Review: No widespread changes in state gun laws after shootings

Associated Press

Shortly after last year’s shooting massacre on the Las Vegas strip, Ohio Gov. John Kasich convened a panel to explore possible reforms to state gun laws.

A Republican, Kasich wanted to be sure its members clearly supported the Second Amendment. Yet it also was to be bipartisan, representing views across the political spectrum.

The panel’s work accelerated after the Valentine’s Day slaughter at a high school in Parkland, Fla., and it eventually produced a legislative package that Kasich said represented “sensible changes that should keep people safer.” The legislation was introduced by a Republican lawmaker in the GOP-dominated Legislature.

It went nowhere.

Among other objections, the Republican leadership raised constitutional concerns about a provision allowing courts to order that weapons be seized from people showing signs of violence.

“The way we put it together, the fact that you had people on both sides of the issue – I would have thought something would have happened,” said Kasich, who watched the bill package languish in legislative chambers run by his own party. “But the negative voices come in unison, and they come strongly.”

The Ohio experience is not unusual.

An Associated Press review of all firearms-related legislation passed this year, encompassing the first full state legislative sessions since the Las Vegas attack, shows a decidedly mixed record. Gun-control bills did pass in a number of states, but the year was not the national game-changer that gun-control advocates had hoped it could be.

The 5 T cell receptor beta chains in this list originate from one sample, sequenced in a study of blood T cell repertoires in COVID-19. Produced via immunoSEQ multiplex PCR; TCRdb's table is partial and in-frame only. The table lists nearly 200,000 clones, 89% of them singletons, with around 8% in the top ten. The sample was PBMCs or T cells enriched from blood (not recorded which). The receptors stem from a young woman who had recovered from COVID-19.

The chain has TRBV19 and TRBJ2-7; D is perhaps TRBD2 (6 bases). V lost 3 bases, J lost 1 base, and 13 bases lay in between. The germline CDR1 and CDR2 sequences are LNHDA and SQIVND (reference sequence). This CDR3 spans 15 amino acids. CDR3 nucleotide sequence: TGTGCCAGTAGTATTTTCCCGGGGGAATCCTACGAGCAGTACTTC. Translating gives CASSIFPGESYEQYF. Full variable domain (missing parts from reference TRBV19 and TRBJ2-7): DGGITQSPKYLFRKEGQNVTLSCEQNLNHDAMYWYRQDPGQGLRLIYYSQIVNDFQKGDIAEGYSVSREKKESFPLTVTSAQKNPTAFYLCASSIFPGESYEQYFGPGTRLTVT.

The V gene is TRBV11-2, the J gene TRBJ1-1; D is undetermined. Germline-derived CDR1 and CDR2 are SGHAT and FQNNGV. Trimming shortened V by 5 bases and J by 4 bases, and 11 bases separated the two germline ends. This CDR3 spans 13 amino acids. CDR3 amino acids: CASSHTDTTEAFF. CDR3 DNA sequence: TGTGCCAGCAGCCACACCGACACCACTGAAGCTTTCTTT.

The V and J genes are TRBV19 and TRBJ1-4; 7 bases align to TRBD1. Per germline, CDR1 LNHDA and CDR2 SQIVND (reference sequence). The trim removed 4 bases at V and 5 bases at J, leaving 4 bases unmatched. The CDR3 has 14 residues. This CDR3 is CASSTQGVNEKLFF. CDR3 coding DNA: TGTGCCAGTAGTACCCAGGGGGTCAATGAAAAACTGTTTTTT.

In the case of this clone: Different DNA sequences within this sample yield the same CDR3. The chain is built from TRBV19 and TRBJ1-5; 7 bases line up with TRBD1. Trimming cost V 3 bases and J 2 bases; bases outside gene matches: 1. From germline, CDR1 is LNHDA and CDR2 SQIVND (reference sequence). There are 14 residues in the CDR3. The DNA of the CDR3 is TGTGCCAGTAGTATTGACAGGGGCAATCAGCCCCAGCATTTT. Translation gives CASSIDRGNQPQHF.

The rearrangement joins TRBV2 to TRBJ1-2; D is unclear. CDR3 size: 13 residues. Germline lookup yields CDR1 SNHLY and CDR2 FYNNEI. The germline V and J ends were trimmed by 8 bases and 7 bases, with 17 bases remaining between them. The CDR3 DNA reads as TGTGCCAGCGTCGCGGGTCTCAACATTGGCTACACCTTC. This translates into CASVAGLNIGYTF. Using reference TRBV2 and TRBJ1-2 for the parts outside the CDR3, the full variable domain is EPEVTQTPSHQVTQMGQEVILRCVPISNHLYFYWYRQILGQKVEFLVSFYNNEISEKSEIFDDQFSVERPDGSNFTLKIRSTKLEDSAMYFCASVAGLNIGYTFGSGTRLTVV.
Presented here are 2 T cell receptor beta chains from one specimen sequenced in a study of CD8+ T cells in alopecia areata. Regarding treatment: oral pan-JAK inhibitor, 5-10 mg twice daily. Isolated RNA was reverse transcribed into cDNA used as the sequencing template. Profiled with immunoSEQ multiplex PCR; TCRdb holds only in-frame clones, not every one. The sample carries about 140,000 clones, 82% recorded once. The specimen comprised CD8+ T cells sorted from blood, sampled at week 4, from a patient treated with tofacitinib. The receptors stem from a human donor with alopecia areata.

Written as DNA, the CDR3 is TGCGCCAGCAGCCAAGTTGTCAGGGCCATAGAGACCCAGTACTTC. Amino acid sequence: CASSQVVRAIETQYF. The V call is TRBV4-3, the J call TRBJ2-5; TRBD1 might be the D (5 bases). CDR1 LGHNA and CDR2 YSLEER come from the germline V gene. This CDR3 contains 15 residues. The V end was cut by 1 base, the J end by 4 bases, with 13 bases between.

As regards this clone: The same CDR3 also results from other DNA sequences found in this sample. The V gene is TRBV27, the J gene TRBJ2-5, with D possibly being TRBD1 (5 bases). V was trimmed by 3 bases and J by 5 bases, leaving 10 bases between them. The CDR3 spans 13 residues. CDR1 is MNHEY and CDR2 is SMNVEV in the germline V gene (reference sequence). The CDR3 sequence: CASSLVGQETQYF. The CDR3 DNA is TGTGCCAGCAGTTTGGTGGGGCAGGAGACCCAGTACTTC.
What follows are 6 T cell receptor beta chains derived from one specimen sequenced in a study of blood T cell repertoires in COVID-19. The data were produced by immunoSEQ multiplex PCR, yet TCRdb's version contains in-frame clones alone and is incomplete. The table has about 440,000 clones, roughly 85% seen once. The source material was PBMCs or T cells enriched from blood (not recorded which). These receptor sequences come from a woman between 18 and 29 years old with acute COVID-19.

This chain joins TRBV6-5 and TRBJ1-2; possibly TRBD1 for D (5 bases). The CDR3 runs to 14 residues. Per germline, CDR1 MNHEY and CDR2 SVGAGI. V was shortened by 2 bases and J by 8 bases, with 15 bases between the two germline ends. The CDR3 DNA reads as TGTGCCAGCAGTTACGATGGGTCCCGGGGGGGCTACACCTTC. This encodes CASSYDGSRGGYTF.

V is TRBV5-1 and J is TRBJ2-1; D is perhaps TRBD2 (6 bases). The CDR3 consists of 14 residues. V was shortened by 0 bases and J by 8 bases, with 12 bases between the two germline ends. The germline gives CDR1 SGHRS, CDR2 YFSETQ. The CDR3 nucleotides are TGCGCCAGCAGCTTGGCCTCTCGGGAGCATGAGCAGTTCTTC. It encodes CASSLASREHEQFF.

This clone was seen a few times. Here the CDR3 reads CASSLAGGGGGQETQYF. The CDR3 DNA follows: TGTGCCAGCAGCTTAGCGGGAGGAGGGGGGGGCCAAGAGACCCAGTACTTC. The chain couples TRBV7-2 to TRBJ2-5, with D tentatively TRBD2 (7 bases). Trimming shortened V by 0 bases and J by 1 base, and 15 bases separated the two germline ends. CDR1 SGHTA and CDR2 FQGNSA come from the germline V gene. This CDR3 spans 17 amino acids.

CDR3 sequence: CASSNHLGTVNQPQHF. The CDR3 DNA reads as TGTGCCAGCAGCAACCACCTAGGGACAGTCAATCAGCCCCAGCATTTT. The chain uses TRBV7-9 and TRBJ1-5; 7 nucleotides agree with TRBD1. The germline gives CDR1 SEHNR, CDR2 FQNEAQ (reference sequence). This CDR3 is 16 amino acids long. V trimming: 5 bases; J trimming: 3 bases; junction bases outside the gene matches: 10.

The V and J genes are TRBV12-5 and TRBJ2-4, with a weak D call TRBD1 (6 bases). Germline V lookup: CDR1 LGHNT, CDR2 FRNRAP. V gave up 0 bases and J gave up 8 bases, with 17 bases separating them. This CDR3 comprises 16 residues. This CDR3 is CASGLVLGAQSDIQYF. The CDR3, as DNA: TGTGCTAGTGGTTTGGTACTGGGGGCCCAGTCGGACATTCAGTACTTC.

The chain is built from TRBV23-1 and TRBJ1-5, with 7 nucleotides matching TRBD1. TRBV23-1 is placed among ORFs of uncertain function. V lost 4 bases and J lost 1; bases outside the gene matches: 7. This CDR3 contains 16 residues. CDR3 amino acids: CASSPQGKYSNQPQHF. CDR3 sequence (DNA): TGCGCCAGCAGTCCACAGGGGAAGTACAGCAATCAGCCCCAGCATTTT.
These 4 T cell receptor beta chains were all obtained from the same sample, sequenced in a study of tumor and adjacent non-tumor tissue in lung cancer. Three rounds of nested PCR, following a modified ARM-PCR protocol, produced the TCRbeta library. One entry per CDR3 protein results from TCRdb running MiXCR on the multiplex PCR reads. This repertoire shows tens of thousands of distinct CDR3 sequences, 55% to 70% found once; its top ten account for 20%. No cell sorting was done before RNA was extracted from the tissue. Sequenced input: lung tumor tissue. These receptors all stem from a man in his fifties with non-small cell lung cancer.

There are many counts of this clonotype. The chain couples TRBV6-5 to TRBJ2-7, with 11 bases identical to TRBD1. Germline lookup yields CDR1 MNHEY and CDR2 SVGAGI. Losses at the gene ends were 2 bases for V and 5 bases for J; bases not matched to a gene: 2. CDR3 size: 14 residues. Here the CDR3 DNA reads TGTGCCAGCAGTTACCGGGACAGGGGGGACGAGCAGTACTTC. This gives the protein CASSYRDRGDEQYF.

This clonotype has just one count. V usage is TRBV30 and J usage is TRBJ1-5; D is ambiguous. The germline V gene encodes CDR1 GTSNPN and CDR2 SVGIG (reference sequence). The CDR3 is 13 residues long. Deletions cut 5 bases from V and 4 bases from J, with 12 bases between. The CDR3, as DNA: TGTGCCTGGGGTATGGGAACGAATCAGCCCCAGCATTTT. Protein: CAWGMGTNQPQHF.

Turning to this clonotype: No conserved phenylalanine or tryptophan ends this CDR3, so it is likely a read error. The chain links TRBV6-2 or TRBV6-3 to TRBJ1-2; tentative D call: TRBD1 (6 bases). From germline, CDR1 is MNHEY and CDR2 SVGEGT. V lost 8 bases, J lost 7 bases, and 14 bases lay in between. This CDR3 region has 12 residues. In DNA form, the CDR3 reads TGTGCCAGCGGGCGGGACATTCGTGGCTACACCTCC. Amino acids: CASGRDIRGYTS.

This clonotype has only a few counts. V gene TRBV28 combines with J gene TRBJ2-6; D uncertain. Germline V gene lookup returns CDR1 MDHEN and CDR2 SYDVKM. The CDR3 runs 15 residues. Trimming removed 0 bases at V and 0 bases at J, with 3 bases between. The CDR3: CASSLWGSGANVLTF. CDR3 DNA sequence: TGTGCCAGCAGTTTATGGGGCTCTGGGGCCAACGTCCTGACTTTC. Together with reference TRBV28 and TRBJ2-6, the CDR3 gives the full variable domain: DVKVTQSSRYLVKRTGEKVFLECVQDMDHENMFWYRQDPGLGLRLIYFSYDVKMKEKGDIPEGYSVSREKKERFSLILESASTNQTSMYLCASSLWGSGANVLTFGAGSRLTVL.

Even in a year that included yet another mass school shooting and an unprecedented level of gun-control activism, state legislatures across the country fell back to largely predictable and partisan patterns.

In Ohio, a coalition of groups representing students, teachers, school counselors, police chiefs, pediatricians and Catholic clergy joined in a letter to state legislative leaders urging them to pass the changes recommended by Kasich’s panel.

State Rep. Nickie Antonio, a Cleveland-area Democrat, said she could have told the governor it would fail. She said Republican lawmakers sound to her “like automatons” when the topic of gun control arises.

“They go to these automatic catchphrases that come right out of a pamphlet from either Buckeye Firearms or the NRA,” she said. “That’s what I think it’s about. I do believe it’s a case of follow the money.”

To express his frustration, Kasich refused to sign the next gun bill that crossed his desk, which waived certain concealed-carry license fees and training requirements for current and former military members. It became law without his signature.

Asked months later about the defeat of his legislation, the governor said gun-control groups are simply not as unified as the pro-gun lobby.

“And so you,” he said, “you have disparate groups going against a force that totally knows what it wants.”